Gender policy leads to injuries for female soldiers

Female
recruits in the Army are more than twice as likely to suffer a training injury
now that they are expected to reach the same levels of fitness as men.

Research
conducted by an Army occupational physician has shown that women are up to
eight times more likely to be discharged from duty because they are injured through
training.

Although
recruits from both sexes have trained together for many years, the Army had
traditionally operated a gender-fair policy, where female recruits where not
expected to attain the same levels of physical fitness as their male counterparts.

However,
since 1998 the Army has had a gender-free programme, which means that the same
physical tests are applied to all soldiers. The policy was introduced after it
was discovered that some women were unable to carry out certain duties after
completing training.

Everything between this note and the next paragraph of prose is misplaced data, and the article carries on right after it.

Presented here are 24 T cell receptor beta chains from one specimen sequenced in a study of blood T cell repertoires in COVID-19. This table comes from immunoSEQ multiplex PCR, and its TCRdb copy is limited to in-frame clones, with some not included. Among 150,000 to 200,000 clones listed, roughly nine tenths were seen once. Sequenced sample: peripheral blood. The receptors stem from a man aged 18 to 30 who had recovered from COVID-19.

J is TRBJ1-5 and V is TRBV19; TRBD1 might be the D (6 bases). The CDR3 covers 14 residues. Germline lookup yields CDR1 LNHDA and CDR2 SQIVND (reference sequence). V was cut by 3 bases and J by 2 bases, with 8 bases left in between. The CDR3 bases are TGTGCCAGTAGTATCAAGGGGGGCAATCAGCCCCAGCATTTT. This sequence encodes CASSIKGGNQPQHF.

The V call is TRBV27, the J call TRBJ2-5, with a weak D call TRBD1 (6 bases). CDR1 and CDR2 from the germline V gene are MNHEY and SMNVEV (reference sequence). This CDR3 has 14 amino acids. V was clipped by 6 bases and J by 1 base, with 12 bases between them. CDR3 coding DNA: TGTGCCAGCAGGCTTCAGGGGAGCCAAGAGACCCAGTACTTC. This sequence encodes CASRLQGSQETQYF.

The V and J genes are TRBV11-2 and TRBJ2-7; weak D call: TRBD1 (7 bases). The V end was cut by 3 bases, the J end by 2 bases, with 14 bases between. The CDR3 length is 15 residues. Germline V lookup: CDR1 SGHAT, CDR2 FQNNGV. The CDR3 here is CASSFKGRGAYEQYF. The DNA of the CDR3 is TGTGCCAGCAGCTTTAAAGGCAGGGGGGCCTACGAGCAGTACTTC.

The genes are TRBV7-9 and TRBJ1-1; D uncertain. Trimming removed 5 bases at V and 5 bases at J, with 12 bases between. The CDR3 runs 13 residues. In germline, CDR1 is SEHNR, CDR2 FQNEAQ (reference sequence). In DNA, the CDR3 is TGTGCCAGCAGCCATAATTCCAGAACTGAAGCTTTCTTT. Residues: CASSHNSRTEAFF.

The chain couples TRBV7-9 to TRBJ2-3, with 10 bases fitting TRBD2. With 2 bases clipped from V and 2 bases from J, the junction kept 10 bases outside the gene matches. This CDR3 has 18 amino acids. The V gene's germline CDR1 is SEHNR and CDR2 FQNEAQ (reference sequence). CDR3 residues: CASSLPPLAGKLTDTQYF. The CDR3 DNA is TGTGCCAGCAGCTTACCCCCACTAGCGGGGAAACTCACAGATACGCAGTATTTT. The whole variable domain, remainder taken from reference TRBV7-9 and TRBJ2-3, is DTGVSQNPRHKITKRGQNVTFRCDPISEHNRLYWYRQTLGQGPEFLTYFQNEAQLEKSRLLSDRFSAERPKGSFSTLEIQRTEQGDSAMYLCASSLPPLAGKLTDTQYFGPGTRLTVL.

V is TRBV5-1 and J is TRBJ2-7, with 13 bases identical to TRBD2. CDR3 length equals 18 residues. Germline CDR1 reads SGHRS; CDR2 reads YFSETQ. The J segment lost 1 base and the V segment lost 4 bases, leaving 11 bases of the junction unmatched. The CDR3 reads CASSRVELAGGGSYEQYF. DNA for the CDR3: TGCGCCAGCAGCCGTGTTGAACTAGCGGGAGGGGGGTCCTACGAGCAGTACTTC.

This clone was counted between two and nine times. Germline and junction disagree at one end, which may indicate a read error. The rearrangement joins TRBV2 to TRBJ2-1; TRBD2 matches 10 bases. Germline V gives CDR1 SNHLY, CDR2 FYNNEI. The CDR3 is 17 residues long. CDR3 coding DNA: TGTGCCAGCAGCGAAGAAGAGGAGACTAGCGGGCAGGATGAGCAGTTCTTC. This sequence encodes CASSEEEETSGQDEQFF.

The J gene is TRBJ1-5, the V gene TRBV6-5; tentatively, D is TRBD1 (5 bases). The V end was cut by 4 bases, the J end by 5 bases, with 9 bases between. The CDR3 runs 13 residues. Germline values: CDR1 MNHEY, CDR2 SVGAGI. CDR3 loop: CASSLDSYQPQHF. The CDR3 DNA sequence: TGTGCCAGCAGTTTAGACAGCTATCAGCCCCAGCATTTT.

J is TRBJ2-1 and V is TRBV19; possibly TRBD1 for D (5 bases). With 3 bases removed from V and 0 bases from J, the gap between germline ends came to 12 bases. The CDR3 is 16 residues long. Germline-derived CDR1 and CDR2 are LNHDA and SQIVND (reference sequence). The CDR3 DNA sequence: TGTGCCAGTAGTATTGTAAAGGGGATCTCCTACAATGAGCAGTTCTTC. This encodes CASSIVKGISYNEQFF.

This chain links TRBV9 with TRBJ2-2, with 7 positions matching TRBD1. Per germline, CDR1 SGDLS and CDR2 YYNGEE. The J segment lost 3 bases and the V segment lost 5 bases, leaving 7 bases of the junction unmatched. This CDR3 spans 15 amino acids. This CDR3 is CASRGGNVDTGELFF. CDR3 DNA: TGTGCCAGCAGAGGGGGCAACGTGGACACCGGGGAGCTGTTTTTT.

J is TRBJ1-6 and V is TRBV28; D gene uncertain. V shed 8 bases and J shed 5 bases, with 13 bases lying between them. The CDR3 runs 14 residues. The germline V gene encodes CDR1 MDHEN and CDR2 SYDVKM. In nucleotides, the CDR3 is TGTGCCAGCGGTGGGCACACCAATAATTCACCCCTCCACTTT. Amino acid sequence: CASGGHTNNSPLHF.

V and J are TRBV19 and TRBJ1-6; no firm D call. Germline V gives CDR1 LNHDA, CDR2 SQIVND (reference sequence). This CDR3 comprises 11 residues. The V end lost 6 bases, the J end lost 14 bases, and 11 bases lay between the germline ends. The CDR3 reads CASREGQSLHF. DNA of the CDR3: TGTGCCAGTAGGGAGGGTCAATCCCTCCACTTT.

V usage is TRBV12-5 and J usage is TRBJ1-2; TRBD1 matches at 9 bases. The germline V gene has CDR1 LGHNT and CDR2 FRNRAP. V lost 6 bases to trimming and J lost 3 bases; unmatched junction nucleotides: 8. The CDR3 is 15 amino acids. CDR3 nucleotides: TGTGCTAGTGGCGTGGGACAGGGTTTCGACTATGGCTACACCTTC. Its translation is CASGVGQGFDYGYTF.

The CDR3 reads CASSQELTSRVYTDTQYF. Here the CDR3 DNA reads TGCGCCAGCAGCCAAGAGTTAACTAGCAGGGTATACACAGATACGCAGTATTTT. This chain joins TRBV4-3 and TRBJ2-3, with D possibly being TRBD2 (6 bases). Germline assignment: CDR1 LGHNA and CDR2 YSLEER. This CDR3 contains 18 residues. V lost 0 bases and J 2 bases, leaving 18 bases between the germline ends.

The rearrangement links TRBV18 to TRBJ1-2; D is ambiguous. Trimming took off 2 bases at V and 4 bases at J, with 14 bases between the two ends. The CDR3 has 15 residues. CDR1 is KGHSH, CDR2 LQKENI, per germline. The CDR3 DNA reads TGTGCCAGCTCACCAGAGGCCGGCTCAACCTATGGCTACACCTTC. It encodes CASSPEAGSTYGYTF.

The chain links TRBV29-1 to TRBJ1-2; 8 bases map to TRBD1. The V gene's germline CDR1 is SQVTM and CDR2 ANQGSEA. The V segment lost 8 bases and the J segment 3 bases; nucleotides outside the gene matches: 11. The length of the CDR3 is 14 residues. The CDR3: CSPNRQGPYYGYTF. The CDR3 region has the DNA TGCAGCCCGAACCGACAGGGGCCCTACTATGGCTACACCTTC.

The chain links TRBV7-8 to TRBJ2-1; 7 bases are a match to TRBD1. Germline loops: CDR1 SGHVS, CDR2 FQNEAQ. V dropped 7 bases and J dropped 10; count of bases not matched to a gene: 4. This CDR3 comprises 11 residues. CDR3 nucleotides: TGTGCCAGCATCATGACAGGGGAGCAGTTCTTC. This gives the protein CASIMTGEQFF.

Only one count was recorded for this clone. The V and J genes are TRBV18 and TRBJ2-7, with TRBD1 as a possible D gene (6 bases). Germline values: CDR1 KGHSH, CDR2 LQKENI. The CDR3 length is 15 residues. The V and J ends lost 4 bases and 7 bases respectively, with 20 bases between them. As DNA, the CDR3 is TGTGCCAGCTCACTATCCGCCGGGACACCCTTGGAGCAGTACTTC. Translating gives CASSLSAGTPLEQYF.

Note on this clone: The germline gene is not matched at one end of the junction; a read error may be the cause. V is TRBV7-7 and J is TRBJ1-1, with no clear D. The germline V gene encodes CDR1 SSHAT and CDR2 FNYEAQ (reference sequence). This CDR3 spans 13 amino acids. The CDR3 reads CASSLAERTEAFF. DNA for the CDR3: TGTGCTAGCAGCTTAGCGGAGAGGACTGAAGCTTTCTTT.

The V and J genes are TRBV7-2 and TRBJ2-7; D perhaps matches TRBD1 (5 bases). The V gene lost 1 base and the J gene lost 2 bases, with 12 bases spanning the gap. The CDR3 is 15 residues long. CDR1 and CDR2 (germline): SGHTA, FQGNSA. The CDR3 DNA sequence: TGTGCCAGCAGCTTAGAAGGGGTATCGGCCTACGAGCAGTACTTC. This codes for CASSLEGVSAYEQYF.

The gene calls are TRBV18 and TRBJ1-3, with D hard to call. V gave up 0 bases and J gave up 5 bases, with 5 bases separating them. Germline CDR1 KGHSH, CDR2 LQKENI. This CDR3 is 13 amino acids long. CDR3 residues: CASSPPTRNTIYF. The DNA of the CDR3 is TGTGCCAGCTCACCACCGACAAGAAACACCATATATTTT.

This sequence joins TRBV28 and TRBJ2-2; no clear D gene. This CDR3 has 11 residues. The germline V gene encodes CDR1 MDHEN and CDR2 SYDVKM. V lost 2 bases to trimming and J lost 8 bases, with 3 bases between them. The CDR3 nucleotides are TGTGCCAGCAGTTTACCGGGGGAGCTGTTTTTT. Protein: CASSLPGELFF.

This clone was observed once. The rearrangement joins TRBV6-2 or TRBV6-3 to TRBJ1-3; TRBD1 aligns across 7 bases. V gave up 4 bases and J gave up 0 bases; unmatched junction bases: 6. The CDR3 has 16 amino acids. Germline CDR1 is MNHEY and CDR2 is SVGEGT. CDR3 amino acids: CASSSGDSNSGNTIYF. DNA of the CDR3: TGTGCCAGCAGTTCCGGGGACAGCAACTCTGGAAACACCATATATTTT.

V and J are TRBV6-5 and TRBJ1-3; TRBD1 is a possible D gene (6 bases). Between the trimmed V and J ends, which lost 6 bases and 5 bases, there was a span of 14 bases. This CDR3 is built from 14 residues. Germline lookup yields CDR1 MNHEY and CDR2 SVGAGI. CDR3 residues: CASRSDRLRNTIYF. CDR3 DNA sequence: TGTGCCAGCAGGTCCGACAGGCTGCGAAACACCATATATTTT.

The
latest research compared the numbers of medical discharges among soldiers who
trained under the old policy between 1997-98, and those who trained under the
gender free programme between 1998-99. The data showed that the number of
discharged men remained below 1.5 per cent, but for women it rose from 4.6 per
cent to 11.1 per cent.

The
main problems are overuse injuries, such as stress fractures, and the report
cited several possible reasons for the increase in female injuries during the new
training regime.

According
to the report, causes could include the differences in women’s bone size
putting more stress on the female skeleton, women marching at a longer pace
when training with men and the time period of training not giving women’s muscles
sufficient time to mimic the male.

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